HealthDay News — Small changes in bone mineral density (BMD) across populations can lead to a reduction in the incidence of hip fractures, according to a study published online Aug. 28 in the Journal of Bone and Mineral Research.
Noting that it has been postulated that a population-based measure bringing small benefit to each individual can yield large benefits, Thach S. Tran, M.D., Ph.D., from the University of Technology in Sydney, and colleagues quantified the relationship between change in BMD and hip fracture incidence in two prospective cohorts separated by about 10 years. Participants aged 60 years and older were recruited in two waves: the initial cohort in 1989 to 1992 (1,311 women, 842 men) and the second cohort in 1999 to 2001 (974 women and 544 men). Femoral neck BMD was collected twice per year.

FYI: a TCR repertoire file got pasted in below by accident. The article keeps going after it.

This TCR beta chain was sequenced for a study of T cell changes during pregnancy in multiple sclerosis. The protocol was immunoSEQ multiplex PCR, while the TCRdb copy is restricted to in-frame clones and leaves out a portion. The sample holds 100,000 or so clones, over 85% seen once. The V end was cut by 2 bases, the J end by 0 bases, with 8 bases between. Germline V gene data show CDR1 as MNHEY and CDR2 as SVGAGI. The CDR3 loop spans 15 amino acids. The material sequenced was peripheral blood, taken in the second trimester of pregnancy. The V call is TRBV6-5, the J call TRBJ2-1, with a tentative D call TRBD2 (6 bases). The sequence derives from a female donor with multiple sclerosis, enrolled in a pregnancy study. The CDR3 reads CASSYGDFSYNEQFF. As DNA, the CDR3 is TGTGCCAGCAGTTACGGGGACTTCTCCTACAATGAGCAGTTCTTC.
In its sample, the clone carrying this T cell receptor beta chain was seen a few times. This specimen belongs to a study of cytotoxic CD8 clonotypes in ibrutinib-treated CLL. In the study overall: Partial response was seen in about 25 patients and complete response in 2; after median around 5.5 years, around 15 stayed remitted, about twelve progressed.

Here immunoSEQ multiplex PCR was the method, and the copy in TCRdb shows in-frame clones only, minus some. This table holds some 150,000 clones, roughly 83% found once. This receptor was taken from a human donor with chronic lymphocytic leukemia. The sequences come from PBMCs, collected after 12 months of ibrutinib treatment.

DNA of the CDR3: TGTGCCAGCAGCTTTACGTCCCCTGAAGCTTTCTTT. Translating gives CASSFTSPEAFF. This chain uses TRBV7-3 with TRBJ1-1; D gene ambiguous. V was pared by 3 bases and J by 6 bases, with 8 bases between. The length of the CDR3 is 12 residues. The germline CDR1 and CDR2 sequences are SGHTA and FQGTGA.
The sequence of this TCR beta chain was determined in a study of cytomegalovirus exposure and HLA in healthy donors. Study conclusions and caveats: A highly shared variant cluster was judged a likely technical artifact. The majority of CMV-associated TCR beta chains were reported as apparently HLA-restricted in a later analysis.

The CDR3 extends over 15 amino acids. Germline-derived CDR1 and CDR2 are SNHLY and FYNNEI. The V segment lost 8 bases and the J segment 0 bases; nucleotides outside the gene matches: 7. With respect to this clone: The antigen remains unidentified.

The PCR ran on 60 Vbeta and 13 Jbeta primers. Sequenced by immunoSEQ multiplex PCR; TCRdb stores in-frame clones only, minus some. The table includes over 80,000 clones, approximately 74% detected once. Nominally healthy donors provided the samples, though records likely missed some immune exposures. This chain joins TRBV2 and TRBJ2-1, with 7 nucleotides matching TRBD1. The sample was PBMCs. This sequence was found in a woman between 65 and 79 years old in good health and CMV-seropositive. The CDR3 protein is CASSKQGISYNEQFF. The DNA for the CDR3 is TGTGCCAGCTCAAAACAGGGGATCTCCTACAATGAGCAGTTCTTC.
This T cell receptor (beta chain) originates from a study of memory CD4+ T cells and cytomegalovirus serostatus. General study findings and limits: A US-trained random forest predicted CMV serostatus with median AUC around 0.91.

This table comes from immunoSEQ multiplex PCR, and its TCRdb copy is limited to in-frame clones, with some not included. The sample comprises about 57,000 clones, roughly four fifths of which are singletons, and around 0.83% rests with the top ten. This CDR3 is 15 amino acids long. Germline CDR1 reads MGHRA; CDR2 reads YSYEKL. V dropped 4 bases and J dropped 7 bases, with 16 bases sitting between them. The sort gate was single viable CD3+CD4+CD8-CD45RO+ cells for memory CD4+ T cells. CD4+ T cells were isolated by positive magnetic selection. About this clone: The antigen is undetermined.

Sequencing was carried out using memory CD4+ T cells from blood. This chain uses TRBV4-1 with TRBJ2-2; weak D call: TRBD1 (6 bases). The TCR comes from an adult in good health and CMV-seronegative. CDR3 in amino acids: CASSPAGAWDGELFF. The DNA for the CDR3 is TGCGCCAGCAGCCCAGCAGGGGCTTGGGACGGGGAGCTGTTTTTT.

The researchers found that the second cohort had a higher femoral neck BMD by about 0.04 and 0.03 g/cm2 in women and men, respectively, compared with the initial cohort. The prevalence of osteoporosis was halved in the second cohort (prevalence ratios, 0.51 and 0.45 in women and men, respectively), and the incidence of hip fracture was reduced (hazard ratios, 0.54 and 0.39 for women and men, respectively). The effect was considered unlikely to be due to unmeasured confounders by sensitivity analyses.
“Some people who are following medication regimens or engaging in lifestyle modification programs and notice a slight change in bone mineral density might believe that these measures hold little benefit for them. Nonetheless, even these minor effects can lead to a substantial reduction in fracture risk for the community,” coauthor Tuan Nguyen, D.Sc., Ph.D., also from the University of Technology in Sydney, said in a statement.